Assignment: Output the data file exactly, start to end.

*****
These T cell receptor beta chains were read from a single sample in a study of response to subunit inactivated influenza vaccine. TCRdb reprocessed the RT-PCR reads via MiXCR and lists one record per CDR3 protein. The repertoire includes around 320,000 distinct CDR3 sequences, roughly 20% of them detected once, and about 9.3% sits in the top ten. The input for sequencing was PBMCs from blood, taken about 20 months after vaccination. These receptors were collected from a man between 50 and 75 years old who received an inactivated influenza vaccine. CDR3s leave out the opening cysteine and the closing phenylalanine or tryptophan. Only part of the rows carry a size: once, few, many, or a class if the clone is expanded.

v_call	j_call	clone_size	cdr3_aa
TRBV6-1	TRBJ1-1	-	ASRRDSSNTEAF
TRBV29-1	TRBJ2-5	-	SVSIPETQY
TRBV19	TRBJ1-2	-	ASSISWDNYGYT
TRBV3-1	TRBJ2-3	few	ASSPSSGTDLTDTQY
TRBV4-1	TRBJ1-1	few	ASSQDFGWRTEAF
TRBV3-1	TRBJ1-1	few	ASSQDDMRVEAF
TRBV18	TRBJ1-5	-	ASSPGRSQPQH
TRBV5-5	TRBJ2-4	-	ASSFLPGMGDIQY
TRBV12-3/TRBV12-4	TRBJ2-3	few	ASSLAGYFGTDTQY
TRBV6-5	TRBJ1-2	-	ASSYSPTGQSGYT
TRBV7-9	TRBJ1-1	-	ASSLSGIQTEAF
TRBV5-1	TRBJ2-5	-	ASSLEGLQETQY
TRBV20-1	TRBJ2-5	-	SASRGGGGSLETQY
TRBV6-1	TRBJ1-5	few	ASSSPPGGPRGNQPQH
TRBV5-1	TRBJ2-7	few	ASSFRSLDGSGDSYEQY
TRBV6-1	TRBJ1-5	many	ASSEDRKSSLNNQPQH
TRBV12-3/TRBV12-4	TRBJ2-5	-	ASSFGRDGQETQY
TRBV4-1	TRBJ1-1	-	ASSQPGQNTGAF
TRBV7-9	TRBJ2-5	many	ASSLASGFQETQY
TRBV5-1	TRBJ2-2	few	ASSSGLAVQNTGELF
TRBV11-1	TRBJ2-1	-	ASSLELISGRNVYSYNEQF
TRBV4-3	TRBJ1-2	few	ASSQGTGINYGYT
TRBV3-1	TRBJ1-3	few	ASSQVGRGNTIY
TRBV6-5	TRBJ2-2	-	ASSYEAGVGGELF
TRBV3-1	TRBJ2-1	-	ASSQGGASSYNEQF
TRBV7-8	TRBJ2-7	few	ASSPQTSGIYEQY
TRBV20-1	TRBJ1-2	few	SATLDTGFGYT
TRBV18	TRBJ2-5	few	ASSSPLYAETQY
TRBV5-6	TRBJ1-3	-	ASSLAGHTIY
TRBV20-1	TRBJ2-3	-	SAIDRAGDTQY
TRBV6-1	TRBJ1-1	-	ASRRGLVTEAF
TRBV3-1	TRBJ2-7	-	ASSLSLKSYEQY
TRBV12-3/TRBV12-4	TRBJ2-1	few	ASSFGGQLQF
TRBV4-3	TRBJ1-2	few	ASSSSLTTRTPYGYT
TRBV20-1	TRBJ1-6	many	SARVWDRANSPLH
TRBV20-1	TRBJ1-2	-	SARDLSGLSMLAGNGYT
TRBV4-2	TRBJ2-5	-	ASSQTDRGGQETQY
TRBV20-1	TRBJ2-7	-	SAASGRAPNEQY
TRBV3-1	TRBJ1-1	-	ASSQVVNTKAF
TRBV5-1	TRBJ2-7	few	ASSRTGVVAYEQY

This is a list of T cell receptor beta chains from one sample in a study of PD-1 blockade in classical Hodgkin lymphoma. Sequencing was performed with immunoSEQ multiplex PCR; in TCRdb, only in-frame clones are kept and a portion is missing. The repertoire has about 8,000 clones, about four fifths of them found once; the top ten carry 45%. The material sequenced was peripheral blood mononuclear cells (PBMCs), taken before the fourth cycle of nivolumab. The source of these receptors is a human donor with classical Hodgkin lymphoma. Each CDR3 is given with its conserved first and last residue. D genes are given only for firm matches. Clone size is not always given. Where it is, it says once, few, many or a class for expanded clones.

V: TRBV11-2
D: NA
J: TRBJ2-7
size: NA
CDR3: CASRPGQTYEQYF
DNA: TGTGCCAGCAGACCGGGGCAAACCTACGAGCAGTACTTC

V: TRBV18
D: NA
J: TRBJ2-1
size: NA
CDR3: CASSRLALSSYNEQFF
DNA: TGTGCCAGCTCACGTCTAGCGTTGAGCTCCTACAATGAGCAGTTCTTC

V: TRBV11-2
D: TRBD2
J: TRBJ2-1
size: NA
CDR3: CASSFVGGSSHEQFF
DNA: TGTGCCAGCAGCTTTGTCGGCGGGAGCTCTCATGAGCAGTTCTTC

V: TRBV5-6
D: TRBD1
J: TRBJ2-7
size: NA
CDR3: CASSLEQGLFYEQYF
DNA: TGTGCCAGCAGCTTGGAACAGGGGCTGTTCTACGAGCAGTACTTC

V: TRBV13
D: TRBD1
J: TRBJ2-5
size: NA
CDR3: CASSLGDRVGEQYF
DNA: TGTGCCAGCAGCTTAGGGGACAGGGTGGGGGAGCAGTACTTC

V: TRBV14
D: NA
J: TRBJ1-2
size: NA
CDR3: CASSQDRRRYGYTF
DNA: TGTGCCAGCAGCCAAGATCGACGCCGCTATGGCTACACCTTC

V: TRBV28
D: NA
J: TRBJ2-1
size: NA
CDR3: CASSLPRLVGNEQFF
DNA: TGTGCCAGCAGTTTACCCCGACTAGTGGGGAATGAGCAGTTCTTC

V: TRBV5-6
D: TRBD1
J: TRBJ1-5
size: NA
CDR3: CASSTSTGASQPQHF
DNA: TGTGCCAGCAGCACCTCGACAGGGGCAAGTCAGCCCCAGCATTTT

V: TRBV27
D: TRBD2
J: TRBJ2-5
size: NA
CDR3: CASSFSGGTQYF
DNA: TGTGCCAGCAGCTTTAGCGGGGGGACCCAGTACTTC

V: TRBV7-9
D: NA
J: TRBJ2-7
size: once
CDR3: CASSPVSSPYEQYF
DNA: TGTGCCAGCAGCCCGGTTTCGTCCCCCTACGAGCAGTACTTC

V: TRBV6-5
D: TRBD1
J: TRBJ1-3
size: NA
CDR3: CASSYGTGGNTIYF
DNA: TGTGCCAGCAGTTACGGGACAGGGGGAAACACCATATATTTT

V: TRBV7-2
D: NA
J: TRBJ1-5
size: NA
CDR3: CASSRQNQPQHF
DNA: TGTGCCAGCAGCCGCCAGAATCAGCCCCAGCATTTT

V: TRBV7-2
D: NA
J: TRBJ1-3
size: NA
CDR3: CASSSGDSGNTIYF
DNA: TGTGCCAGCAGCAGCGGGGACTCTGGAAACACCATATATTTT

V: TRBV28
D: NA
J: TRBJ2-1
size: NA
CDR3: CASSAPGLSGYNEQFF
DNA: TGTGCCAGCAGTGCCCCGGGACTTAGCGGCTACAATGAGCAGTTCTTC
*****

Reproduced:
These T cell receptor beta chains were read from a single sample in a study of response to subunit inactivated influenza vaccine. TCRdb reprocessed the RT-PCR reads via MiXCR and lists one record per CDR3 protein. The repertoire includes around 320,000 distinct CDR3 sequences, roughly 20% of them detected once, and about 9.3% sits in the top ten. The input for sequencing was PBMCs from blood, taken about 20 months after vaccination. These receptors were collected from a man between 50 and 75 years old who received an inactivated influenza vaccine. CDR3s leave out the opening cysteine and the closing phenylalanine or tryptophan. Only part of the rows carry a size: once, few, many, or a class if the clone is expanded.

v_call	j_call	clone_size	cdr3_aa
TRBV6-1	TRBJ1-1	-	ASRRDSSNTEAF
TRBV29-1	TRBJ2-5	-	SVSIPETQY
TRBV19	TRBJ1-2	-	ASSISWDNYGYT
TRBV3-1	TRBJ2-3	few	ASSPSSGTDLTDTQY
TRBV4-1	TRBJ1-1	few	ASSQDFGWRTEAF
TRBV3-1	TRBJ1-1	few	ASSQDDMRVEAF
TRBV18	TRBJ1-5	-	ASSPGRSQPQH
TRBV5-5	TRBJ2-4	-	ASSFLPGMGDIQY
TRBV12-3/TRBV12-4	TRBJ2-3	few	ASSLAGYFGTDTQY
TRBV6-5	TRBJ1-2	-	ASSYSPTGQSGYT
TRBV7-9	TRBJ1-1	-	ASSLSGIQTEAF
TRBV5-1	TRBJ2-5	-	ASSLEGLQETQY
TRBV20-1	TRBJ2-5	-	SASRGGGGSLETQY
TRBV6-1	TRBJ1-5	few	ASSSPPGGPRGNQPQH
TRBV5-1	TRBJ2-7	few	ASSFRSLDGSGDSYEQY
TRBV6-1	TRBJ1-5	many	ASSEDRKSSLNNQPQH
TRBV12-3/TRBV12-4	TRBJ2-5	-	ASSFGRDGQETQY
TRBV4-1	TRBJ1-1	-	ASSQPGQNTGAF
TRBV7-9	TRBJ2-5	many	ASSLASGFQETQY
TRBV5-1	TRBJ2-2	few	ASSSGLAVQNTGELF
TRBV11-1	TRBJ2-1	-	ASSLELISGRNVYSYNEQF
TRBV4-3	TRBJ1-2	few	ASSQGTGINYGYT
TRBV3-1	TRBJ1-3	few	ASSQVGRGNTIY
TRBV6-5	TRBJ2-2	-	ASSYEAGVGGELF
TRBV3-1	TRBJ2-1	-	ASSQGGASSYNEQF
TRBV7-8	TRBJ2-7	few	ASSPQTSGIYEQY
TRBV20-1	TRBJ1-2	few	SATLDTGFGYT
TRBV18	TRBJ2-5	few	ASSSPLYAETQY
TRBV5-6	TRBJ1-3	-	ASSLAGHTIY
TRBV20-1	TRBJ2-3	-	SAIDRAGDTQY
TRBV6-1	TRBJ1-1	-	ASRRGLVTEAF
TRBV3-1	TRBJ2-7	-	ASSLSLKSYEQY
TRBV12-3/TRBV12-4	TRBJ2-1	few	ASSFGGQLQF
TRBV4-3	TRBJ1-2	few	ASSSSLTTRTPYGYT
TRBV20-1	TRBJ1-6	many	SARVWDRANSPLH
TRBV20-1	TRBJ1-2	-	SARDLSGLSMLAGNGYT
TRBV4-2	TRBJ2-5	-	ASSQTDRGGQETQY
TRBV20-1	TRBJ2-7	-	SAASGRAPNEQY
TRBV3-1	TRBJ1-1	-	ASSQVVNTKAF
TRBV5-1	TRBJ2-7	few	ASSRTGVVAYEQY

This is a list of T cell receptor beta chains from one sample in a study of PD-1 blockade in classical Hodgkin lymphoma. Sequencing was performed with immunoSEQ multiplex PCR; in TCRdb, only in-frame clones are kept and a portion is missing. The repertoire has about 8,000 clones, about four fifths of them found once; the top ten carry 45%. The material sequenced was peripheral blood mononuclear cells (PBMCs), taken before the fourth cycle of nivolumab. The source of these receptors is a human donor with classical Hodgkin lymphoma. Each CDR3 is given with its conserved first and last residue. D genes are given only for firm matches. Clone size is not always given. Where it is, it says once, few, many or a class for expanded clones.

V: TRBV11-2
D: NA
J: TRBJ2-7
size: NA
CDR3: CASRPGQTYEQYF
DNA: TGTGCCAGCAGACCGGGGCAAACCTACGAGCAGTACTTC

V: TRBV18
D: NA
J: TRBJ2-1
size: NA
CDR3: CASSRLALSSYNEQFF
DNA: TGTGCCAGCTCACGTCTAGCGTTGAGCTCCTACAATGAGCAGTTCTTC

V: TRBV11-2
D: TRBD2
J: TRBJ2-1
size: NA
CDR3: CASSFVGGSSHEQFF
DNA: TGTGCCAGCAGCTTTGTCGGCGGGAGCTCTCATGAGCAGTTCTTC

V: TRBV5-6
D: TRBD1
J: TRBJ2-7
size: NA
CDR3: CASSLEQGLFYEQYF
DNA: TGTGCCAGCAGCTTGGAACAGGGGCTGTTCTACGAGCAGTACTTC

V: TRBV13
D: TRBD1
J: TRBJ2-5
size: NA
CDR3: CASSLGDRVGEQYF
DNA: TGTGCCAGCAGCTTAGGGGACAGGGTGGGGGAGCAGTACTTC

V: TRBV14
D: NA
J: TRBJ1-2
size: NA
CDR3: CASSQDRRRYGYTF
DNA: TGTGCCAGCAGCCAAGATCGACGCCGCTATGGCTACACCTTC

V: TRBV28
D: NA
J: TRBJ2-1
size: NA
CDR3: CASSLPRLVGNEQFF
DNA: TGTGCCAGCAGTTTACCCCGACTAGTGGGGAATGAGCAGTTCTTC

V: TRBV5-6
D: TRBD1
J: TRBJ1-5
size: NA
CDR3: CASSTSTGASQPQHF
DNA: TGTGCCAGCAGCACCTCGACAGGGGCAAGTCAGCCCCAGCATTTT

V: TRBV27
D: TRBD2
J: TRBJ2-5
size: NA
CDR3: CASSFSGGTQYF
DNA: TGTGCCAGCAGCTTTAGCGGGGGGACCCAGTACTTC

V: TRBV7-9
D: NA
J: TRBJ2-7
size: once
CDR3: CASSPVSSPYEQYF
DNA: TGTGCCAGCAGCCCGGTTTCGTCCCCCTACGAGCAGTACTTC

V: TRBV6-5
D: TRBD1
J: TRBJ1-3
size: NA
CDR3: CASSYGTGGNTIYF
DNA: TGTGCCAGCAGTTACGGGACAGGGGGAAACACCATATATTTT

V: TRBV7-2
D: NA
J: TRBJ1-5
size: NA
CDR3: CASSRQNQPQHF
DNA: TGTGCCAGCAGCCGCCAGAATCAGCCCCAGCATTTT

V: TRBV7-2
D: NA
J: TRBJ1-3
size: NA
CDR3: CASSSGDSGNTIYF
DNA: TGTGCCAGCAGCAGCGGGGACTCTGGAAACACCATATATTTT

V: TRBV28
D: NA
J: TRBJ2-1
size: NA
CDR3: CASSAPGLSGYNEQFF
DNA: TGTGCCAGCAGTGCCCCGGGACTTAGCGGCTACAATGAGCAGTTCTTC